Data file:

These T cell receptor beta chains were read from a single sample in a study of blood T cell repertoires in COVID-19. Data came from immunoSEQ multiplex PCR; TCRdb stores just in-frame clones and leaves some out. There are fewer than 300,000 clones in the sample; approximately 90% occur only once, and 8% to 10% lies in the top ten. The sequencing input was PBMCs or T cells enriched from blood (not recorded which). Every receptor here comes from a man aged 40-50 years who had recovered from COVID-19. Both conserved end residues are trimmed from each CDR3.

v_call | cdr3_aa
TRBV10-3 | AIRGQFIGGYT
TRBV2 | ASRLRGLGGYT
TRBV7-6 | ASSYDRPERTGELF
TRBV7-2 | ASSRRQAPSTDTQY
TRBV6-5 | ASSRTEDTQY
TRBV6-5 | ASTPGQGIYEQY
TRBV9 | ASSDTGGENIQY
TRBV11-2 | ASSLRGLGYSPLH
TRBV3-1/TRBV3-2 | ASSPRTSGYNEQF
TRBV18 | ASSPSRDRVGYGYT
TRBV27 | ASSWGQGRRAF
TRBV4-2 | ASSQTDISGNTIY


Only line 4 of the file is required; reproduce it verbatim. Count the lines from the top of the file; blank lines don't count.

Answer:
TRBV2 | ASRLRGLGGYT